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Do Boys Have Learning and Attention Issues More Often Than Girls?

By Bob Cunningham

It seems like boys have learning and attention issues more often than girls do. Why is that?

Bob Cunningham

Advisor-in-Residence, Understood

It seems that way because, in fact, more boys than girls are formally identified as having learning disabilities and ADHD. And not by just a little bit. Boys make up around two-thirds of kids identified as having what IDEA refers to as a “specific learning disability.” And boys are also more than twice as likely to be identified as having ADHD.

But saying that more boys are identified as having learning and attention issues doesn’t mean that boys actually have learning and attention issues more often than girls do.

A well-known study of 400 students found no gender gap when it came to learning issues. But that was using scientific criteria. When teachers made the call, they recommended twice as many boys for a learning disability program.

One reason may be the differences in behaviors between boys and girls. We know that boys in general tend to draw more negative attention in schools. One report showed that boys represent around 85 percent of all discipline referrals. Another showed that 22 percent of boys had been formally disciplined, versus 8 percent of girls.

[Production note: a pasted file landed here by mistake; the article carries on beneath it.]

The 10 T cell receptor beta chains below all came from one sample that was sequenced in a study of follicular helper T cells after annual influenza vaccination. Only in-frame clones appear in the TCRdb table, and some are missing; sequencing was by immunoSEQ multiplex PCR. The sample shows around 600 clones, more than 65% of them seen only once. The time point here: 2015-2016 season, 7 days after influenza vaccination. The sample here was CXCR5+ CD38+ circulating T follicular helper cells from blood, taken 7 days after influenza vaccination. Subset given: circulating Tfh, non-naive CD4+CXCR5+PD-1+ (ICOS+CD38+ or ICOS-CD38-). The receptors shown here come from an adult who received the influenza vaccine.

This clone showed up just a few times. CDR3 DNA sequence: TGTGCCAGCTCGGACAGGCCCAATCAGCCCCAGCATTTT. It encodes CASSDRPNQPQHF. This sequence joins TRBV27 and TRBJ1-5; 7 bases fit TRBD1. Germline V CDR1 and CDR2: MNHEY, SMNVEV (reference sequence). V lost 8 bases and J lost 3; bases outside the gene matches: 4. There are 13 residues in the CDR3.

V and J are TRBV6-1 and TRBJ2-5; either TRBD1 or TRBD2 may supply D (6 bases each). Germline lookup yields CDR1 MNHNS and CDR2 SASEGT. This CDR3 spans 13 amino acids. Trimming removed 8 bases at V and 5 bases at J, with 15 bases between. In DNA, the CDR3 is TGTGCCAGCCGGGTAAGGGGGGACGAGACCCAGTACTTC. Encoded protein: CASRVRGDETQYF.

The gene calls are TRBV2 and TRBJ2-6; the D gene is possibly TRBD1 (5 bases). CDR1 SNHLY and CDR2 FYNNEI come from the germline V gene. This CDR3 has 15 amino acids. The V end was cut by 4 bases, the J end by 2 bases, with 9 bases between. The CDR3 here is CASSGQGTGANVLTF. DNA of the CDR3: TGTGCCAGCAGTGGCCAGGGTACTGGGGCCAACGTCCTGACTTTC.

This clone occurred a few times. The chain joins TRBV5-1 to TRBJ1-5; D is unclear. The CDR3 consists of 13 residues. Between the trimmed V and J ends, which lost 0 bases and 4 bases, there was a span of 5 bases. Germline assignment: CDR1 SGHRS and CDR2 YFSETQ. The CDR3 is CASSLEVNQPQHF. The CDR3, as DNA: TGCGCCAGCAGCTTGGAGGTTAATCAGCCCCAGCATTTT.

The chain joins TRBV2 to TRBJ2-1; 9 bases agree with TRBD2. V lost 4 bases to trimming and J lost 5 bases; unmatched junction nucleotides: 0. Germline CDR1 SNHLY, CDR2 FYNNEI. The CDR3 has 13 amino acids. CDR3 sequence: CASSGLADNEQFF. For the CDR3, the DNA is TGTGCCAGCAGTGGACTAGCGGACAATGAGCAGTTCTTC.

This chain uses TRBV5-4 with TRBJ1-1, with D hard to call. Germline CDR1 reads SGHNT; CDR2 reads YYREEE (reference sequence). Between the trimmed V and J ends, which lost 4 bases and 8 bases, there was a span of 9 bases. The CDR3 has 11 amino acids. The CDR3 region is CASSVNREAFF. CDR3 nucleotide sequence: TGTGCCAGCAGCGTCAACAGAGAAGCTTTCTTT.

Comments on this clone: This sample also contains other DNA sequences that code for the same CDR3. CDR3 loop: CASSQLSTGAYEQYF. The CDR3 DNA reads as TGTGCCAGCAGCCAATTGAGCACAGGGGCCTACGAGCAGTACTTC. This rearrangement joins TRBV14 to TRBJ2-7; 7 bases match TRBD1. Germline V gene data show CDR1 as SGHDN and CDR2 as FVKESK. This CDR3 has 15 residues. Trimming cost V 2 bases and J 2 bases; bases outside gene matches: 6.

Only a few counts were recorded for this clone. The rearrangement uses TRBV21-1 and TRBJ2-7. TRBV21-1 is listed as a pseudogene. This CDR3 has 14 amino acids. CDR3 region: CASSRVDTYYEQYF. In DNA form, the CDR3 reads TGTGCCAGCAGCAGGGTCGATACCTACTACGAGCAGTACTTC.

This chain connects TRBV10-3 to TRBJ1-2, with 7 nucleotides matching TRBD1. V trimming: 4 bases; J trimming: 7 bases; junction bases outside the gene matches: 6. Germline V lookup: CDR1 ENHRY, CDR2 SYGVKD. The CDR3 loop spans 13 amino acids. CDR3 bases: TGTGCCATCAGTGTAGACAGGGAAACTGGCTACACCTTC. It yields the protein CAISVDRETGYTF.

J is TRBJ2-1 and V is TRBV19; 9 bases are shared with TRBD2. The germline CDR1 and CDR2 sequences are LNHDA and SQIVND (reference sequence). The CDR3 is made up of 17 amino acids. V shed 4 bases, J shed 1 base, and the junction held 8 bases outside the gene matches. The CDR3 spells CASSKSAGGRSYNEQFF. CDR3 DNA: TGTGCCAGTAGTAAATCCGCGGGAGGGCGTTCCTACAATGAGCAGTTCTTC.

We also know that boys with ADHD tend to show more hyperactivity, impulsivity and physical aggression than girls with ADHD. That behavior makes them stand out from the other boys.

Meanwhile, girls with ADHD are more likely to show a different set of symptoms and side effects. These include anxiety, depression, constant talking, daydreaming and low self-esteem. But their behavior appears more typical of how other girls behave.

In other words, boys with ADHD are more noticeable than girls with ADHD. And that may explain why more than twice as many of them are identified with the disorder.

We don’t know whether boys actually have learning and attention issues more often than girls do. But we do know that when kids are identified they’re more likely to get the best support. If girls are under-identified it means that many aren’t getting the help they need. So parents of girls who are struggling might have to be even stronger advocates for their child.

About the Author

Portrait of Bob Cunningham

Bob Cunningham serves as advisor-in-residence on learning and attention issues for Understood.

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